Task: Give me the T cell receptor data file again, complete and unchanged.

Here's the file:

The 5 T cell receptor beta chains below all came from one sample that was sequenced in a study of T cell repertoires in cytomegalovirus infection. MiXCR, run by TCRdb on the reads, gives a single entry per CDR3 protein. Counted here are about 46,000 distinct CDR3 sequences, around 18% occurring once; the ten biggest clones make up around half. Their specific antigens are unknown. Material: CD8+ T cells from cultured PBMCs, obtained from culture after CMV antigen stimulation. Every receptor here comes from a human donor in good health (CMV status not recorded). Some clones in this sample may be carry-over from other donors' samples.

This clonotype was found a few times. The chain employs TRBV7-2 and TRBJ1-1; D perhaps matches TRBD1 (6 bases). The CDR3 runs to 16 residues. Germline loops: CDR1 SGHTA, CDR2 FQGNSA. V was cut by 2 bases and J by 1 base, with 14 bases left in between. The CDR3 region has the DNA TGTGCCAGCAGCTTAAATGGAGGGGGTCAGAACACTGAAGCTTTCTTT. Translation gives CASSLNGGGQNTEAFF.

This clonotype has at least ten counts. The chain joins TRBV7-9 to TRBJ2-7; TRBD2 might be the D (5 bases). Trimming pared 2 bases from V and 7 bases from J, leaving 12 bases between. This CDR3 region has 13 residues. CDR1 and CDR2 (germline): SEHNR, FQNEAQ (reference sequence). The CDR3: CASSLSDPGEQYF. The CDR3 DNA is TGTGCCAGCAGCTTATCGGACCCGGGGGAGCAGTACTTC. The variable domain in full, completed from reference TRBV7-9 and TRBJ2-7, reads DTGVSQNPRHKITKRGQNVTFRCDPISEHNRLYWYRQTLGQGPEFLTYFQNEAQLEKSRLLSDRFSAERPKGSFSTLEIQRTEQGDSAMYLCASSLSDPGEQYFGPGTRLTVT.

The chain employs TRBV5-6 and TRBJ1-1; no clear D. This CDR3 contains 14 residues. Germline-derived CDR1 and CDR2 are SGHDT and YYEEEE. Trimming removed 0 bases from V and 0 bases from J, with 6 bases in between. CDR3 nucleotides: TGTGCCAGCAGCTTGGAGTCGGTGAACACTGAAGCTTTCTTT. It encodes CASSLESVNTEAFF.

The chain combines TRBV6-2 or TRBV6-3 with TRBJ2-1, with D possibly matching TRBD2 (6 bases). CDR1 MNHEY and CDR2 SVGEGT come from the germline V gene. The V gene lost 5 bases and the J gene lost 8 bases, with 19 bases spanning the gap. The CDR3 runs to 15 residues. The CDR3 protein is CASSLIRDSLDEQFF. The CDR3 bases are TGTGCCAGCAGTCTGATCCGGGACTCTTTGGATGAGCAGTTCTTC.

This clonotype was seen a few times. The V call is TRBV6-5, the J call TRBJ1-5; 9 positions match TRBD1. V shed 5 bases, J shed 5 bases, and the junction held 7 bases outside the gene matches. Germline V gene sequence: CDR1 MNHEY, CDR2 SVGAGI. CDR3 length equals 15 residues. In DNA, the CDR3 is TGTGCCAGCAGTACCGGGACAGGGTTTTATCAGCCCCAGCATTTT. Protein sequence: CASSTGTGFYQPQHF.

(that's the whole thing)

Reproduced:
The 5 T cell receptor beta chains below all came from one sample that was sequenced in a study of T cell repertoires in cytomegalovirus infection. MiXCR, run by TCRdb on the reads, gives a single entry per CDR3 protein. Counted here are about 46,000 distinct CDR3 sequences, around 18% occurring once; the ten biggest clones make up around half. Their specific antigens are unknown. Material: CD8+ T cells from cultured PBMCs, obtained from culture after CMV antigen stimulation. Every receptor here comes from a human donor in good health (CMV status not recorded). Some clones in this sample may be carry-over from other donors' samples.

This clonotype was found a few times. The chain employs TRBV7-2 and TRBJ1-1; D perhaps matches TRBD1 (6 bases). The CDR3 runs to 16 residues. Germline loops: CDR1 SGHTA, CDR2 FQGNSA. V was cut by 2 bases and J by 1 base, with 14 bases left in between. The CDR3 region has the DNA TGTGCCAGCAGCTTAAATGGAGGGGGTCAGAACACTGAAGCTTTCTTT. Translation gives CASSLNGGGQNTEAFF.

This clonotype has at least ten counts. The chain joins TRBV7-9 to TRBJ2-7; TRBD2 might be the D (5 bases). Trimming pared 2 bases from V and 7 bases from J, leaving 12 bases between. This CDR3 region has 13 residues. CDR1 and CDR2 (germline): SEHNR, FQNEAQ (reference sequence). The CDR3: CASSLSDPGEQYF. The CDR3 DNA is TGTGCCAGCAGCTTATCGGACCCGGGGGAGCAGTACTTC. The variable domain in full, completed from reference TRBV7-9 and TRBJ2-7, reads DTGVSQNPRHKITKRGQNVTFRCDPISEHNRLYWYRQTLGQGPEFLTYFQNEAQLEKSRLLSDRFSAERPKGSFSTLEIQRTEQGDSAMYLCASSLSDPGEQYFGPGTRLTVT.

The chain employs TRBV5-6 and TRBJ1-1; no clear D. This CDR3 contains 14 residues. Germline-derived CDR1 and CDR2 are SGHDT and YYEEEE. Trimming removed 0 bases from V and 0 bases from J, with 6 bases in between. CDR3 nucleotides: TGTGCCAGCAGCTTGGAGTCGGTGAACACTGAAGCTTTCTTT. It encodes CASSLESVNTEAFF.

The chain combines TRBV6-2 or TRBV6-3 with TRBJ2-1, with D possibly matching TRBD2 (6 bases). CDR1 MNHEY and CDR2 SVGEGT come from the germline V gene. The V gene lost 5 bases and the J gene lost 8 bases, with 19 bases spanning the gap. The CDR3 runs to 15 residues. The CDR3 protein is CASSLIRDSLDEQFF. The CDR3 bases are TGTGCCAGCAGTCTGATCCGGGACTCTTTGGATGAGCAGTTCTTC.

This clonotype was seen a few times. The V call is TRBV6-5, the J call TRBJ1-5; 9 positions match TRBD1. V shed 5 bases, J shed 5 bases, and the junction held 7 bases outside the gene matches. Germline V gene sequence: CDR1 MNHEY, CDR2 SVGAGI. CDR3 length equals 15 residues. In DNA, the CDR3 is TGTGCCAGCAGTACCGGGACAGGGTTTTATCAGCCCCAGCATTTT. Protein sequence: CASSTGTGFYQPQHF.